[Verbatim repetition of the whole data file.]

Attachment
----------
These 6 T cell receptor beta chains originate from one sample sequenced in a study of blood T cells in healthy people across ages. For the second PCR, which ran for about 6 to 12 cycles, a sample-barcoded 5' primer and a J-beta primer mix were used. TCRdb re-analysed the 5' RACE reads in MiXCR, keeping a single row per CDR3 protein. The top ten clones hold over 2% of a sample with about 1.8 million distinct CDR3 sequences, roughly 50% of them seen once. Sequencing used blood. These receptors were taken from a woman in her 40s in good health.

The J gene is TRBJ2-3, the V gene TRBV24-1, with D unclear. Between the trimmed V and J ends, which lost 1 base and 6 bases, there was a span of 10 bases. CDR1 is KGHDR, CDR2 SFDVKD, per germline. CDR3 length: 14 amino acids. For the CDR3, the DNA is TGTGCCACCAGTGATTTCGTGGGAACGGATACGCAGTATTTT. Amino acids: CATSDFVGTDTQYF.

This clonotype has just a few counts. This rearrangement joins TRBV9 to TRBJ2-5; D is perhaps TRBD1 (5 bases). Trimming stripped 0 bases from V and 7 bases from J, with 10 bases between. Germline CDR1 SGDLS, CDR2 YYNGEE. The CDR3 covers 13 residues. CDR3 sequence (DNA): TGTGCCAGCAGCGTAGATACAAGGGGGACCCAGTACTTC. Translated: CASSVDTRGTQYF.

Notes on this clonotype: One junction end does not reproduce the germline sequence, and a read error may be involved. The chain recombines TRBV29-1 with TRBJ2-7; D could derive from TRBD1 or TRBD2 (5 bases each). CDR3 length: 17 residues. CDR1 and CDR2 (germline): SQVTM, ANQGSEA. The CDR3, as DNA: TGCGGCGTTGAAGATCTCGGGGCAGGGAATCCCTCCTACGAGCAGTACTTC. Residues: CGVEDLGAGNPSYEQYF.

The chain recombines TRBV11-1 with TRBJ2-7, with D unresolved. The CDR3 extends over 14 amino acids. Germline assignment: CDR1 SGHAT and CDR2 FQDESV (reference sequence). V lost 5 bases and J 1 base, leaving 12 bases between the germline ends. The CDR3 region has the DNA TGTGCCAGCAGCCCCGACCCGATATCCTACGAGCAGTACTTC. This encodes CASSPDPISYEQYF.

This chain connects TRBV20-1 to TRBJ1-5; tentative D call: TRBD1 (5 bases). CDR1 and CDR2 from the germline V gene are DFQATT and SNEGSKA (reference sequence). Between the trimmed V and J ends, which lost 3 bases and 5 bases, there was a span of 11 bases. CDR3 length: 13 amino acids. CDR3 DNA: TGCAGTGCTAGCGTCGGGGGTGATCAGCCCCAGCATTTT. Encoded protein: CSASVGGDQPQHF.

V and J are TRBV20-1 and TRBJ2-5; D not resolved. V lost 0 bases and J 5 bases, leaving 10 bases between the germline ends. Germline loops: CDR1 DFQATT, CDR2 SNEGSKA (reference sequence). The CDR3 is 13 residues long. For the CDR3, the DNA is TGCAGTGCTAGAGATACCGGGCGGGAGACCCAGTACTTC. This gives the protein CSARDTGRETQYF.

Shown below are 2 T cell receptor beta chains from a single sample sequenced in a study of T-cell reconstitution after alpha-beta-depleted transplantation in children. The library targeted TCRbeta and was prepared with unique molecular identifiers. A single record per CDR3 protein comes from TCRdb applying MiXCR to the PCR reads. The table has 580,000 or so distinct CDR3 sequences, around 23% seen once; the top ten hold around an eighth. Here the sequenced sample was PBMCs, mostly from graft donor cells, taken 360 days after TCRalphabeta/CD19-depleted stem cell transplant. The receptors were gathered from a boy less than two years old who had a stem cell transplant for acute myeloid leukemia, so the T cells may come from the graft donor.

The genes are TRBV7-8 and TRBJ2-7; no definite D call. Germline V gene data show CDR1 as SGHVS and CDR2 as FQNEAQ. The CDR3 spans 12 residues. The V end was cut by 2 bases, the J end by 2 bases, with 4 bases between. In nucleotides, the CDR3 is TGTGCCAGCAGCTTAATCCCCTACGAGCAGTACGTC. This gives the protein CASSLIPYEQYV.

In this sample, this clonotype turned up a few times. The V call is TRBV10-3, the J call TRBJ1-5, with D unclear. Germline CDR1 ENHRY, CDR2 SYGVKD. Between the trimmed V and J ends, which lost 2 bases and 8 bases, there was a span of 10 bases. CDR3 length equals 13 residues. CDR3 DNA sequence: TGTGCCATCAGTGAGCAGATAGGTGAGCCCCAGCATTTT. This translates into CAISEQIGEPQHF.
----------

These 6 T cell receptor beta chains originate from one sample sequenced in a study of blood T cells in healthy people across ages. For the second PCR, which ran for about 6 to 12 cycles, a sample-barcoded 5' primer and a J-beta primer mix were used. TCRdb re-analysed the 5' RACE reads in MiXCR, keeping a single row per CDR3 protein. The top ten clones hold over 2% of a sample with about 1.8 million distinct CDR3 sequences, roughly 50% of them seen once. Sequencing used blood. These receptors were taken from a woman in her 40s in good health.

The J gene is TRBJ2-3, the V gene TRBV24-1, with D unclear. Between the trimmed V and J ends, which lost 1 base and 6 bases, there was a span of 10 bases. CDR1 is KGHDR, CDR2 SFDVKD, per germline. CDR3 length: 14 amino acids. For the CDR3, the DNA is TGTGCCACCAGTGATTTCGTGGGAACGGATACGCAGTATTTT. Amino acids: CATSDFVGTDTQYF.

This clonotype has just a few counts. This rearrangement joins TRBV9 to TRBJ2-5; D is perhaps TRBD1 (5 bases). Trimming stripped 0 bases from V and 7 bases from J, with 10 bases between. Germline CDR1 SGDLS, CDR2 YYNGEE. The CDR3 covers 13 residues. CDR3 sequence (DNA): TGTGCCAGCAGCGTAGATACAAGGGGGACCCAGTACTTC. Translated: CASSVDTRGTQYF.

Notes on this clonotype: One junction end does not reproduce the germline sequence, and a read error may be involved. The chain recombines TRBV29-1 with TRBJ2-7; D could derive from TRBD1 or TRBD2 (5 bases each). CDR3 length: 17 residues. CDR1 and CDR2 (germline): SQVTM, ANQGSEA. The CDR3, as DNA: TGCGGCGTTGAAGATCTCGGGGCAGGGAATCCCTCCTACGAGCAGTACTTC. Residues: CGVEDLGAGNPSYEQYF.

The chain recombines TRBV11-1 with TRBJ2-7, with D unresolved. The CDR3 extends over 14 amino acids. Germline assignment: CDR1 SGHAT and CDR2 FQDESV (reference sequence). V lost 5 bases and J 1 base, leaving 12 bases between the germline ends. The CDR3 region has the DNA TGTGCCAGCAGCCCCGACCCGATATCCTACGAGCAGTACTTC. This encodes CASSPDPISYEQYF.

This chain connects TRBV20-1 to TRBJ1-5; tentative D call: TRBD1 (5 bases). CDR1 and CDR2 from the germline V gene are DFQATT and SNEGSKA (reference sequence). Between the trimmed V and J ends, which lost 3 bases and 5 bases, there was a span of 11 bases. CDR3 length: 13 amino acids. CDR3 DNA: TGCAGTGCTAGCGTCGGGGGTGATCAGCCCCAGCATTTT. Encoded protein: CSASVGGDQPQHF.

V and J are TRBV20-1 and TRBJ2-5; D not resolved. V lost 0 bases and J 5 bases, leaving 10 bases between the germline ends. Germline loops: CDR1 DFQATT, CDR2 SNEGSKA (reference sequence). The CDR3 is 13 residues long. For the CDR3, the DNA is TGCAGTGCTAGAGATACCGGGCGGGAGACCCAGTACTTC. This gives the protein CSARDTGRETQYF.

Shown below are 2 T cell receptor beta chains from a single sample sequenced in a study of T-cell reconstitution after alpha-beta-depleted transplantation in children. The library targeted TCRbeta and was prepared with unique molecular identifiers. A single record per CDR3 protein comes from TCRdb applying MiXCR to the PCR reads. The table has 580,000 or so distinct CDR3 sequences, around 23% seen once; the top ten hold around an eighth. Here the sequenced sample was PBMCs, mostly from graft donor cells, taken 360 days after TCRalphabeta/CD19-depleted stem cell transplant. The receptors were gathered from a boy less than two years old who had a stem cell transplant for acute myeloid leukemia, so the T cells may come from the graft donor.

The genes are TRBV7-8 and TRBJ2-7; no definite D call. Germline V gene data show CDR1 as SGHVS and CDR2 as FQNEAQ. The CDR3 spans 12 residues. The V end was cut by 2 bases, the J end by 2 bases, with 4 bases between. In nucleotides, the CDR3 is TGTGCCAGCAGCTTAATCCCCTACGAGCAGTACGTC. This gives the protein CASSLIPYEQYV.

In this sample, this clonotype turned up a few times. The V call is TRBV10-3, the J call TRBJ1-5, with D unclear. Germline CDR1 ENHRY, CDR2 SYGVKD. Between the trimmed V and J ends, which lost 2 bases and 8 bases, there was a span of 10 bases. CDR3 length equals 13 residues. CDR3 DNA sequence: TGTGCCATCAGTGAGCAGATAGGTGAGCCCCAGCATTTT. This translates into CAISEQIGEPQHF.